But not known to me if a 'modernized' list anywhere near as comprehensive as
that is extent (shorter ones certainly abound).

Bill

Kris Maglione

unread,
May 19, 2007, 2:39:17 AM5/19/07
to
On Fri, May 18, 2007 at 09:55:37PM -0700, Rob Pike wrote:
> The Haskell version is quite pretty but almost a special case due

> to the way lazy lists work. The power series program also comes
> out quite well in Haskell. The systems examples I talked about
> don't work quite so well, I believe. Channels are not really the
> same as lazy lists.

Haskell's lazy lists make for one of the most beautiful implementations
I've seen, and I agree that the CSP implementations is one of the most
beautiful pieces of code I've seen. If we're to compare channels to any
language feature, though, why not closures? I won't argue for replacing
one with the other of course, but there are some interesting
similarities. It's apparant to most readers that the CSP implementation
is basically checking that each number is 0 modulo any of the previous
primes, so applying a lambda to a list of previous primes immediately
came to mind. But this first implementation is almost an exact mapping
of the CSP implementation into lambdas and closures. Each new channel is
replaced with a new closure around the same lambda (the first being the
exception, as in CSP). I've also implemented it in Limbo, for the hell
of it, and for the sake of the topic. :)

As it turns out, the first implementation is the fastest.

(defun get-sieve ()
(let* ((n 1)
(fn (lambda ()
(incf n))))
(lambda ()
(let ((n (funcall fn))
(f fn))
(labels ((me ()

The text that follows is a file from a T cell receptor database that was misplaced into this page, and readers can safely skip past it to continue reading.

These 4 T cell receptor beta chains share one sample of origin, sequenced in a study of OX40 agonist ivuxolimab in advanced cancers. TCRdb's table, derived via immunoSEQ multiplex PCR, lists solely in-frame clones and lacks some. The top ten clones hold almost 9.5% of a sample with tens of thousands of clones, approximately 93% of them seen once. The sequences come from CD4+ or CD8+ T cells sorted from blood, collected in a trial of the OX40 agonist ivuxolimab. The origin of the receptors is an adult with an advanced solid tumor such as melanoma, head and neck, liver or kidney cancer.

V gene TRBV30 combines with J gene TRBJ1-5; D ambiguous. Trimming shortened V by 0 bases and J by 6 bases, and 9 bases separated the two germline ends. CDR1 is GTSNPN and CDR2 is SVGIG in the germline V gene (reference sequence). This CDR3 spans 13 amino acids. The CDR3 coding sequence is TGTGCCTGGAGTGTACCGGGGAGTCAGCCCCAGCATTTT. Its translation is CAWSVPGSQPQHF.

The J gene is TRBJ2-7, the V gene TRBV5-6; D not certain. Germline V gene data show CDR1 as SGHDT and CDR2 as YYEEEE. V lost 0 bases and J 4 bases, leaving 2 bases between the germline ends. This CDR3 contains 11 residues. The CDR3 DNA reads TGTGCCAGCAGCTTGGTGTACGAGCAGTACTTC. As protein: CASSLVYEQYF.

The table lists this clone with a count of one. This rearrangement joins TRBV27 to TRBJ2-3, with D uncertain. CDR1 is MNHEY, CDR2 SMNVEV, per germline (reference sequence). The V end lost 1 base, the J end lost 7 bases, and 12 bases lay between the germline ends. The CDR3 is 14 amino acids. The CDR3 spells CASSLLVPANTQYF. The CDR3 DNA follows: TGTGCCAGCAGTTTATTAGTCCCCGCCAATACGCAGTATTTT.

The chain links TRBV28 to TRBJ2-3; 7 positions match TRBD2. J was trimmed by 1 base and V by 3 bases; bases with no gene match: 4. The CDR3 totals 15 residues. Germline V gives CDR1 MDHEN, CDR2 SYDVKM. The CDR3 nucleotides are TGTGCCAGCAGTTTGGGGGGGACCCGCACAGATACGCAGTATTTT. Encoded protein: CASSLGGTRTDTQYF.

(let ((m (funcall f)))
(if (= (mod m n) 0)
(me)
m))))
(setf fn #'me)
n)))))

(defun get-sieve ()
(let ((n 1)
(list nil))
(labels ((prime (n)
(if (member-if (lambda (x) (= (mod n x) 0))
list)
(prime (1+ n))
n)))
(lambda ()
(prog1
(setf n (prime (1+ n)))
(setf list (cons n list)))))))

(defun primes (num)
(let ((sieve (get-sieve)))
(dotimes (n num)
(print (funcall sieve)))))

(defun getprimes (num)
(let ((sieve (get-sieve)))
(do ((n 0 (funcall sieve)))
((> n num))
(print n))))


nofactor(aux: int, l: list of int): int
{
for(; l != nil; l = tl l)
if(aux % hd l == 0)
return 0;
return 1;
}

primes(num: int)
{
l : list of int;
n := 2;
for(i := 0; i < num; n++) {
if(nofactor(n, l)) {
l = n :: l;
i++;
sys->print("%d\n", n);
}
}
}

--
Kris Maglione

In any hierarchy, each individual rises to his own level
of incompetence, and then remains there.

Russ Cox

unread,
May 19, 2007, 12:11:53 PM5/19/07
to
> If we're to compare channels to any
> language feature, though, why not closures?

And why not for loops?

Prime sieves and power series are undeniably clean
message-passing programs. They are good examples
of *how* channels can be used, but not *why*
channels are useful in systems programs.

Channels provide a mechanism for implementing the
interface between two different pieces of code and
also a way to synchronize the two. Both are very
important reasons why people use channels for
systems programming. Closures alone don't provide